Captive belugas take first swim in Iceland s open waters
September 29, 2020 06:29 AM
Two beluga whales from a Shanghai aquarium have taken their first swim in open waters as part of their acclimatisation to an Icelandic sea sanctuary, conservationists said Monday.
Little White and Little Grey, two 13-year-old females, left the Changfeng Ocean World in June 2019 and were flown to Iceland's Klettsvik Bay in the Westman Islands in specially tailored containers.
More than a year later, in August, they were moved from their land-based facility to care pools in the sea at Klettsvik Bay, the first time they had been in the sea since they were taken from a Russian research centre in 2011.
On Monday, the conservation charity Sea Life Trust said the belugas had been "released for the first time to fully explore the natural surroundings" of the wider sea sanctuary at Klettsvik Bay. The sanctuary is a 32,000-square-metre (344,445-square-foot) sea pen that will become their home.
After having been cared for by humans for so many years, it is unlikely the belugas would survive in the wild.
"We are introducing them gradually to the bay in little steps, but seeing them swim together and deep dive amongst the flora and fauna of the wider bay for the first time was amazing to witness and gave us a real sense that Little Grey and Little White are enjoying being back in the sea," Andy Bool, head of the Sea Life Trust, said in a statement.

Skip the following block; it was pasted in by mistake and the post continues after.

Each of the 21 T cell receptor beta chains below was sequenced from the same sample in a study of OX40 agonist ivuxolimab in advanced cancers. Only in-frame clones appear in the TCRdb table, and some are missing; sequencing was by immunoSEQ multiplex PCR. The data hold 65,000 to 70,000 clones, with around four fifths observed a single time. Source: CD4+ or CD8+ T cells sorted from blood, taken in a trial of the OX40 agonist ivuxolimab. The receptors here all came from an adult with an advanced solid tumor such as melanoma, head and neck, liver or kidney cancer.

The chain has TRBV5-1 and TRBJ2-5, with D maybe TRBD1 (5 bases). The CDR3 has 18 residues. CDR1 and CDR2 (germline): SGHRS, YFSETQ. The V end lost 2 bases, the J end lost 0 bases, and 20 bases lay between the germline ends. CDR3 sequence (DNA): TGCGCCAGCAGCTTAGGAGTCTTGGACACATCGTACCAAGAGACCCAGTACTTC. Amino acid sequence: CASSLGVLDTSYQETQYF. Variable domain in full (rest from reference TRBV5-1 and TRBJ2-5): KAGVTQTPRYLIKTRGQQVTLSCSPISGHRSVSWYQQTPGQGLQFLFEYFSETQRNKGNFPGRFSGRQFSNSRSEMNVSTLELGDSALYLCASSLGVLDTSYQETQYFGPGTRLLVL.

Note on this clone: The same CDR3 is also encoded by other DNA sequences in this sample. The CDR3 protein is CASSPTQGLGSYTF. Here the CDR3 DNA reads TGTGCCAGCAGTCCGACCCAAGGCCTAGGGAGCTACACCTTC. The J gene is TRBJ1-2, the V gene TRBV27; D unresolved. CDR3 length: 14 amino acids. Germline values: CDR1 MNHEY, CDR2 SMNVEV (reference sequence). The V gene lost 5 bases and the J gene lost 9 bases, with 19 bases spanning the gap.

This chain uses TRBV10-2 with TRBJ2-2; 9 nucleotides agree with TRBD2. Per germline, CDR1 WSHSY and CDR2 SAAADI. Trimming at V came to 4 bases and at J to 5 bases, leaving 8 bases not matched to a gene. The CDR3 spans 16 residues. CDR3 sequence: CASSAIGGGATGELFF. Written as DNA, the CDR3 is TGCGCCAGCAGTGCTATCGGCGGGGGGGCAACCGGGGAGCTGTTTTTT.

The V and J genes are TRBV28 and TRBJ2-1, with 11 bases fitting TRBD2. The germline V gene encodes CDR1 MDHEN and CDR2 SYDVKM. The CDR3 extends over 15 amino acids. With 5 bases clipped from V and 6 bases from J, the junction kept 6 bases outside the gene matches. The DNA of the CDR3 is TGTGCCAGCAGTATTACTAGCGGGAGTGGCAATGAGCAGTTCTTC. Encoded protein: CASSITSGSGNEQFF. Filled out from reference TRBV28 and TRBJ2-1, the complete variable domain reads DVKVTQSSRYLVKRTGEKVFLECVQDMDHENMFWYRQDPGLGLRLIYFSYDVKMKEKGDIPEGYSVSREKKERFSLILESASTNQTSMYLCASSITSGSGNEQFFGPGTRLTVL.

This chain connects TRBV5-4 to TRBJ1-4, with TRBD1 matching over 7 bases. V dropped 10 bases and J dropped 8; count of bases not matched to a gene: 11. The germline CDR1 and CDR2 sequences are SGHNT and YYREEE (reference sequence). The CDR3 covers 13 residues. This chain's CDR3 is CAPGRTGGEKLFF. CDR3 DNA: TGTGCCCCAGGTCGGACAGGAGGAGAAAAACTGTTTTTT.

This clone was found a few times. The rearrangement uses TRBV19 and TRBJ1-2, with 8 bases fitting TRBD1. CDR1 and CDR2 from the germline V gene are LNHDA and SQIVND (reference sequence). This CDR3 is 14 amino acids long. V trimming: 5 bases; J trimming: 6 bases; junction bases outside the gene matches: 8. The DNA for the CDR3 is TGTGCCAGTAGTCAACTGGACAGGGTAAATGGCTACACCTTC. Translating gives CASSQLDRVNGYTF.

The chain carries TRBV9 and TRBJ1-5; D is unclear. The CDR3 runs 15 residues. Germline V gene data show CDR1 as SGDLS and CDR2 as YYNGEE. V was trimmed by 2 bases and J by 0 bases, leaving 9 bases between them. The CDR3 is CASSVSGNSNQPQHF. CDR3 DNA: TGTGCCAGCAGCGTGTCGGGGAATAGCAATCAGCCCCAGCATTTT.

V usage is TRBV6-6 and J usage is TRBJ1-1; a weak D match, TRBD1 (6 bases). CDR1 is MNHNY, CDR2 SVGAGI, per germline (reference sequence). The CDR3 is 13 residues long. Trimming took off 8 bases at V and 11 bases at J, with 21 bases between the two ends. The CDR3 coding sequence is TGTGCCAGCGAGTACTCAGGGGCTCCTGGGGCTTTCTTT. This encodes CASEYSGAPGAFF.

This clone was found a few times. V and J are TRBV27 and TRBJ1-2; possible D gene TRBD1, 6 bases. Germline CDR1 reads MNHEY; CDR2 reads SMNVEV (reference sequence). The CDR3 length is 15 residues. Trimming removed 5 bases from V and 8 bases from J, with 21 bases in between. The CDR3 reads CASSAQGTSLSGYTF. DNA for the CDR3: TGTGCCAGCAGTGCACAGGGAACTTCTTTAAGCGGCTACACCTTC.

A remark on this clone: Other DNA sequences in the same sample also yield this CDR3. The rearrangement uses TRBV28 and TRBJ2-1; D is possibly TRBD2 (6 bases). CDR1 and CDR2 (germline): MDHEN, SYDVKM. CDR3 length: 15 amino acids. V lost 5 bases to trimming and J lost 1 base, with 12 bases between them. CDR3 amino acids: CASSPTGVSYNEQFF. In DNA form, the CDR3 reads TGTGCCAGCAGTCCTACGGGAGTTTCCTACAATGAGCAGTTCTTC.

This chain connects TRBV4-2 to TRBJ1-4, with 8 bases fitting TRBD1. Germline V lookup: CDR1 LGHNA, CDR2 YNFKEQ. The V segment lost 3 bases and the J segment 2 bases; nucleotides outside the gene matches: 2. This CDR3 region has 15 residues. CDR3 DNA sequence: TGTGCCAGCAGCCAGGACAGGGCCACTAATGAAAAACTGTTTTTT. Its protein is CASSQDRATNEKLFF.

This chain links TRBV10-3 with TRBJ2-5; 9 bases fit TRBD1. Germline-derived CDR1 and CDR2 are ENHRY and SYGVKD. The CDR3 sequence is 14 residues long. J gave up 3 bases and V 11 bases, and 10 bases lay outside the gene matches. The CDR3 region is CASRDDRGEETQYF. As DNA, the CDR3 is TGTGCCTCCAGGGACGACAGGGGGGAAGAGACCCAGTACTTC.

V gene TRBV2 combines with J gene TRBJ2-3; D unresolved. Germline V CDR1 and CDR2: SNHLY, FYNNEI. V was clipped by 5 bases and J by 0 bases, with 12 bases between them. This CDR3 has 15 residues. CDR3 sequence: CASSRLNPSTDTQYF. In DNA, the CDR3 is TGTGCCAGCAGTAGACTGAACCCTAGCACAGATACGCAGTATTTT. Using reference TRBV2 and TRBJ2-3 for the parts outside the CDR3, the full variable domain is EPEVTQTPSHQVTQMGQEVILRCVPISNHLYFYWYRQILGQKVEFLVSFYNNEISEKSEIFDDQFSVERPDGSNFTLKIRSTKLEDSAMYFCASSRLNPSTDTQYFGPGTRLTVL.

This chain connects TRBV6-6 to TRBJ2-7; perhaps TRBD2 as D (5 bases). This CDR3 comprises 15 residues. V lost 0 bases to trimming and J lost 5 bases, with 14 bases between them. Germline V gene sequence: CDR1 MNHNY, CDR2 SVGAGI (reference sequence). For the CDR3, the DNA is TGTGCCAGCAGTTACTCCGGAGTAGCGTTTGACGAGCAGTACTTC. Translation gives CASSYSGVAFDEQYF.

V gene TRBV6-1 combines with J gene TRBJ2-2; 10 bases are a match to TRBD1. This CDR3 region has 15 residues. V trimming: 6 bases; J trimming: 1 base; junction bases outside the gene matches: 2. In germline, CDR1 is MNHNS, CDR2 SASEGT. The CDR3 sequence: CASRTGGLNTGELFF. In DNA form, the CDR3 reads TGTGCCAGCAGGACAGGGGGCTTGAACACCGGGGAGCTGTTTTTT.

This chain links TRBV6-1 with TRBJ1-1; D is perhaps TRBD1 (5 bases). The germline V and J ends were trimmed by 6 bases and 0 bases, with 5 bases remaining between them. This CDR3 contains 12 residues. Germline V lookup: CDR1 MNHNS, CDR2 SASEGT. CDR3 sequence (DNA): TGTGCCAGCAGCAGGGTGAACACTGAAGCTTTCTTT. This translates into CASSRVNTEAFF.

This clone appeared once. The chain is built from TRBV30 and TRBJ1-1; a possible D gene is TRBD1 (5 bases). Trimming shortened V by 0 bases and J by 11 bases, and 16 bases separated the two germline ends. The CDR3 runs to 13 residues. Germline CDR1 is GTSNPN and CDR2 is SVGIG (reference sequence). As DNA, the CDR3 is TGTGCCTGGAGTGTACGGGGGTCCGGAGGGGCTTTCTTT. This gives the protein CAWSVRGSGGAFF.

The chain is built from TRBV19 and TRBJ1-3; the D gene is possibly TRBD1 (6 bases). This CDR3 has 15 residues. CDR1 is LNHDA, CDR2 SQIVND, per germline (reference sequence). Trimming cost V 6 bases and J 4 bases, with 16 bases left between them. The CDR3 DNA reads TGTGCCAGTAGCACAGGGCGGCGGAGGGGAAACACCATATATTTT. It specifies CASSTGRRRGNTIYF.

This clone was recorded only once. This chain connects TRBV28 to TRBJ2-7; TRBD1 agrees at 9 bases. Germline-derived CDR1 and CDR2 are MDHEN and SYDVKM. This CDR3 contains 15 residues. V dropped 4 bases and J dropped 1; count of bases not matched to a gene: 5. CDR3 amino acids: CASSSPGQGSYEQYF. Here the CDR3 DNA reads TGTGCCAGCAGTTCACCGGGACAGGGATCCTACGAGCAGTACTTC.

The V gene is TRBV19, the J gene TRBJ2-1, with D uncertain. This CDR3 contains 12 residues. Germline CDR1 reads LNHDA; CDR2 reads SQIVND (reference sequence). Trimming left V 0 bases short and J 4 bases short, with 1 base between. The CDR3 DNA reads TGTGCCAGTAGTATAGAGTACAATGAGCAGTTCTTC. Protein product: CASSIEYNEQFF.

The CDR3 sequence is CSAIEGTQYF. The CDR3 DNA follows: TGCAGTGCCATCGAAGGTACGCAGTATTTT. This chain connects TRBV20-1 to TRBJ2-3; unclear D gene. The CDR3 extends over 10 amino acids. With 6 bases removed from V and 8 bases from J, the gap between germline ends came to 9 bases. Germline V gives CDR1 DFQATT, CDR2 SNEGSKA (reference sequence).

The belugas will continue to explore the wider sanctuary while returning to the care pools as their health and well-being are monitored on a daily basis "over a short period of time", the charity said.
The whales each weigh 900 kilogrammes (2,000 pounds) and measure four metres (13 feet).
Originally from Russian Arctic waters, it is thought they were two or three years old when captured.
Belugas typically live for 40 to 60 years.
Klettsvik is also where Keiko, the killer whale from the 1993 film "Free Willy", was flown in 1998. The orca was fully released in 2002 but did not manage to adapt to life in the wild and died 18 months later in a Norwegian fjord.